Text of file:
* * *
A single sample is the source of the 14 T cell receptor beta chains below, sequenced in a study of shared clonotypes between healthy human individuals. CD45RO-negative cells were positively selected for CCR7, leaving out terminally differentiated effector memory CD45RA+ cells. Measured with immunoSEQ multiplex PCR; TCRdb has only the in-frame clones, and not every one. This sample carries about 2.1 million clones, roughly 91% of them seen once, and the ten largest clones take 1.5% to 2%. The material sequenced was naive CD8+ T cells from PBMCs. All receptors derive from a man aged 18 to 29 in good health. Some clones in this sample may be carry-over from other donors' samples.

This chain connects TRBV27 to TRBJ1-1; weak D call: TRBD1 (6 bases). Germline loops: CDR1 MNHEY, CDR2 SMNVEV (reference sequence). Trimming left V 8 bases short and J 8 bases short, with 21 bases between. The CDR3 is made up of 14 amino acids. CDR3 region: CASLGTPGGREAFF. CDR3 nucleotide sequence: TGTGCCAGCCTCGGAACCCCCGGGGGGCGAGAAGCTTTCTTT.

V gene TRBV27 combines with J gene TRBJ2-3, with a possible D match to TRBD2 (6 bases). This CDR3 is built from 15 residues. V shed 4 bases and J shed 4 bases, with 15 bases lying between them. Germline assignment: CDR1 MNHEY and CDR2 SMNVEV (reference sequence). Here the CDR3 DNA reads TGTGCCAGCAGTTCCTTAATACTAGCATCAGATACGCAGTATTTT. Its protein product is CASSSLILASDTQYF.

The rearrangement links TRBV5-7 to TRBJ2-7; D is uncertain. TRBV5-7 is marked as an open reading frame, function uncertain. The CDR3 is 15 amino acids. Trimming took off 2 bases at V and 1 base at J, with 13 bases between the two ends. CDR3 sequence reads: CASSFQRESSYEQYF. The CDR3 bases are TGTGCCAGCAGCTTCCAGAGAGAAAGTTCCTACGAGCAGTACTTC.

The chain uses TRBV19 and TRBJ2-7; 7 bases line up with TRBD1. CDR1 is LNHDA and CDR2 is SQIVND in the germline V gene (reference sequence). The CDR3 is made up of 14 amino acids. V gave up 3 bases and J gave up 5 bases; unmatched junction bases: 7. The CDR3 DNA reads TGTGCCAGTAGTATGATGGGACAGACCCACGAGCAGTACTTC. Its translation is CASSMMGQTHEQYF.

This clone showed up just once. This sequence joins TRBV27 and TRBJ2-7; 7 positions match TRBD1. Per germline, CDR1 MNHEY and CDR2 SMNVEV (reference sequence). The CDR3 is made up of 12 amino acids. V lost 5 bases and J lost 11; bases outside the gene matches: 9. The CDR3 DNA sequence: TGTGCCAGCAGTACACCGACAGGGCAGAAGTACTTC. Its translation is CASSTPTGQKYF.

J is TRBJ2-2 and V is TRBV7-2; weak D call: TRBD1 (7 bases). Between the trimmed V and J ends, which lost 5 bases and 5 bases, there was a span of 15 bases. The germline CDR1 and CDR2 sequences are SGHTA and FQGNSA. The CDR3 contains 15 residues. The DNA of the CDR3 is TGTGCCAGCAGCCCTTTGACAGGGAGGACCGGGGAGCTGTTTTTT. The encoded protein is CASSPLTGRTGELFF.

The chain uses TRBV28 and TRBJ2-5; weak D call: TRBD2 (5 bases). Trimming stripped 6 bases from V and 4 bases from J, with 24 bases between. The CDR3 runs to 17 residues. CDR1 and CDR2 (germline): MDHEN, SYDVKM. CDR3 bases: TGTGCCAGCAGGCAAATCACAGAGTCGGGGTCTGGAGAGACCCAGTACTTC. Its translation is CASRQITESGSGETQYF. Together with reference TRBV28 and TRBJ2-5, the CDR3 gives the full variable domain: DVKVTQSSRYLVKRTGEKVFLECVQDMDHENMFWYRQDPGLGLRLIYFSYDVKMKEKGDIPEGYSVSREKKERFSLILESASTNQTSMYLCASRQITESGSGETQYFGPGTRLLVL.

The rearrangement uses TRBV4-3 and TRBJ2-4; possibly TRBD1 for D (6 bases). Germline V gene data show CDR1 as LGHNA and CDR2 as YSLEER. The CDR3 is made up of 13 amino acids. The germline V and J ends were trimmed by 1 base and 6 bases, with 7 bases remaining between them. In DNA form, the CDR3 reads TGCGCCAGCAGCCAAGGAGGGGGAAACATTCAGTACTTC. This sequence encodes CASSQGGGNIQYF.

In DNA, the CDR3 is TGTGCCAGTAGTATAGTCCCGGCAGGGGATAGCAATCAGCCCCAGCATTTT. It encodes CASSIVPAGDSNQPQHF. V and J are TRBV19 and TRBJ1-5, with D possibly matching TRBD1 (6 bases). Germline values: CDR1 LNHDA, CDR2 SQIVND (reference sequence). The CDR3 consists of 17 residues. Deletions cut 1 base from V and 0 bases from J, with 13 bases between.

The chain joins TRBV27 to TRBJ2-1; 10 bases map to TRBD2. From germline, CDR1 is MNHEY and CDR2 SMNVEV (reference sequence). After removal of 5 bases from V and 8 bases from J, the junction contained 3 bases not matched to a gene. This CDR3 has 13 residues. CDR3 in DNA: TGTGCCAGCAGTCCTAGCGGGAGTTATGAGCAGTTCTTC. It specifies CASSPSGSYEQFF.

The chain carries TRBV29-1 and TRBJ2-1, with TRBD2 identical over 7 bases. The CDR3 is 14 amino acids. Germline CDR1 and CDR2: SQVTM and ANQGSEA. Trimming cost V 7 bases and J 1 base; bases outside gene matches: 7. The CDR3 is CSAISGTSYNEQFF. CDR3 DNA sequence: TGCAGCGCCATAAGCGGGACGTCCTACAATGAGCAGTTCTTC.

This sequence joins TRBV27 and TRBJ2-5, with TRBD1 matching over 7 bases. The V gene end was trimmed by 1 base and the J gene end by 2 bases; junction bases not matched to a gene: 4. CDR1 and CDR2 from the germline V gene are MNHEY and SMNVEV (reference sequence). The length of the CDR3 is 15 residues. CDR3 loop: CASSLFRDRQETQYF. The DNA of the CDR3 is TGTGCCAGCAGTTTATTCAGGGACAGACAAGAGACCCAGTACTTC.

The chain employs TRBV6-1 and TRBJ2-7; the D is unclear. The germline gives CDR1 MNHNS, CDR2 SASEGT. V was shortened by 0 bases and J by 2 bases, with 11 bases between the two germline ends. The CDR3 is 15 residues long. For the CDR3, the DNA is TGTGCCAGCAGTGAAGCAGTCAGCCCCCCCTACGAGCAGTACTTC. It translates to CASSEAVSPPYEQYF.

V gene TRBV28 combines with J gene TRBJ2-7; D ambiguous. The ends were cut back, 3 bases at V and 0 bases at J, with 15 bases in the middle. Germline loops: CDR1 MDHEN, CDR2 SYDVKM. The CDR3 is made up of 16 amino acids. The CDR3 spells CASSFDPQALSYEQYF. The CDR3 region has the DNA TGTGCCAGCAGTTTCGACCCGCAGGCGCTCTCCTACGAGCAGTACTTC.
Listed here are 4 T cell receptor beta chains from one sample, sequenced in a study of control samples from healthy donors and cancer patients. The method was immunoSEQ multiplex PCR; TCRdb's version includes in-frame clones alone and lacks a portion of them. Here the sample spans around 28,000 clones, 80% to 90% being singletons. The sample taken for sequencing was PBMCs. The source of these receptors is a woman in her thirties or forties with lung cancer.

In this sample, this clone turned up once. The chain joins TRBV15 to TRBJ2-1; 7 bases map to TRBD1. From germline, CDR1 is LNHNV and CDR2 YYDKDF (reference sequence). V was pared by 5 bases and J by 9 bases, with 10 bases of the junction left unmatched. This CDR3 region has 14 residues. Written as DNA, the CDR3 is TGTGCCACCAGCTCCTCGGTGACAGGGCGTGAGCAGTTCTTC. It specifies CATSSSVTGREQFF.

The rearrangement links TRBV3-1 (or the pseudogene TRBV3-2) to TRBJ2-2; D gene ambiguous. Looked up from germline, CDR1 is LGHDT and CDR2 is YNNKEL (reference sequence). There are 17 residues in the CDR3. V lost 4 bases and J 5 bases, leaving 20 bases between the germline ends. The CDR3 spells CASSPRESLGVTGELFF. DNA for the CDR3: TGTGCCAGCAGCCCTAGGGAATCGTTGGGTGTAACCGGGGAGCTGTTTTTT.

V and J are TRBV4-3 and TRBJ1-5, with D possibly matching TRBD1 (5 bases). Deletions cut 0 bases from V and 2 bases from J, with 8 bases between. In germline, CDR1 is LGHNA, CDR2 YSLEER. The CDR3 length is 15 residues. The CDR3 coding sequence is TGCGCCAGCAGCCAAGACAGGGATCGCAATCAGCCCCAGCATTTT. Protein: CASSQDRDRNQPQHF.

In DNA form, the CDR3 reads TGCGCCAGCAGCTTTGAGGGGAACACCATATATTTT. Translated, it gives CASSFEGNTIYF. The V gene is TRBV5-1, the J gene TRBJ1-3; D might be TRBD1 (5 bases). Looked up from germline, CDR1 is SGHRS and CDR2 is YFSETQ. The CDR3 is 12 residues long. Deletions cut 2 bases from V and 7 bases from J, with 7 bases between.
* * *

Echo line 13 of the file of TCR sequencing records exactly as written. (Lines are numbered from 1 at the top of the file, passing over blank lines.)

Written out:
This sequence joins TRBV27 and TRBJ2-5, with TRBD1 matching over 7 bases. The V gene end was trimmed by 1 base and the J gene end by 2 bases; junction bases not matched to a gene: 4. CDR1 and CDR2 from the germline V gene are MNHEY and SMNVEV (reference sequence). The length of the CDR3 is 15 residues. CDR3 loop: CASSLFRDRQETQYF. The DNA of the CDR3 is TGTGCCAGCAGTTTATTCAGGGACAGACAAGAGACCCAGTACTTC.